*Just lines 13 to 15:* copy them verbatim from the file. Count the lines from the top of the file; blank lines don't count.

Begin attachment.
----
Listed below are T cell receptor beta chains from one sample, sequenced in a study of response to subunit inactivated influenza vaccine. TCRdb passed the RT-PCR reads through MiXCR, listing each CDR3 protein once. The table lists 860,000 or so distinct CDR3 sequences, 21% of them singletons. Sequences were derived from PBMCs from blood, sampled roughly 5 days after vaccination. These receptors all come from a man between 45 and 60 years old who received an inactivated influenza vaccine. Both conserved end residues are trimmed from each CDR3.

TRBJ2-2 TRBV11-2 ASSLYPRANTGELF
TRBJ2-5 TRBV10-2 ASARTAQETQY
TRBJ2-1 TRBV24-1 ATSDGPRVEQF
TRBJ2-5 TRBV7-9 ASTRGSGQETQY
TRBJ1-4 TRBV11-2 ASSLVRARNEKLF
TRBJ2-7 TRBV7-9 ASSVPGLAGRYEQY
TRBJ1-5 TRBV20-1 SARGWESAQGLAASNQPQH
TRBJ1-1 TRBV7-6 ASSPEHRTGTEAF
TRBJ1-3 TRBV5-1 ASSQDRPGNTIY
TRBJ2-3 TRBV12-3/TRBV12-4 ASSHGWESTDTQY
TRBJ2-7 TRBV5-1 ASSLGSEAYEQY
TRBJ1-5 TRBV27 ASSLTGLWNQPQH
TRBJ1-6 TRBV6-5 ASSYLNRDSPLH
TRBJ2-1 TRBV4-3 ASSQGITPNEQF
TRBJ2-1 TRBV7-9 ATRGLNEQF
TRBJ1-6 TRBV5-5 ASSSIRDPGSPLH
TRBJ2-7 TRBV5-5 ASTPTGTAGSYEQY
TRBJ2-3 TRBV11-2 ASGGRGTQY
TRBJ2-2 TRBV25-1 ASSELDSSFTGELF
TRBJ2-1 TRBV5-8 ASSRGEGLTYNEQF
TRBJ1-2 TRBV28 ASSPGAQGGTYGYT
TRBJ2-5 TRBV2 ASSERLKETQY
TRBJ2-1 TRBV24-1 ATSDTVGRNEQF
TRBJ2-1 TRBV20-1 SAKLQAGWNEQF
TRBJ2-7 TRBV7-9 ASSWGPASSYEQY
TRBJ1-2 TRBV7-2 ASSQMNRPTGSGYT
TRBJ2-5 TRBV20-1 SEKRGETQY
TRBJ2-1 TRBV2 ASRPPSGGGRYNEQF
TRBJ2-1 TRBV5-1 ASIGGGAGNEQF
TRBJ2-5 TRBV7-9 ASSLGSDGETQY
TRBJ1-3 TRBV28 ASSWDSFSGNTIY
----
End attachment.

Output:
TRBJ1-5 TRBV27 ASSLTGLWNQPQH
TRBJ1-6 TRBV6-5 ASSYLNRDSPLH
TRBJ2-1 TRBV4-3 ASSQGITPNEQF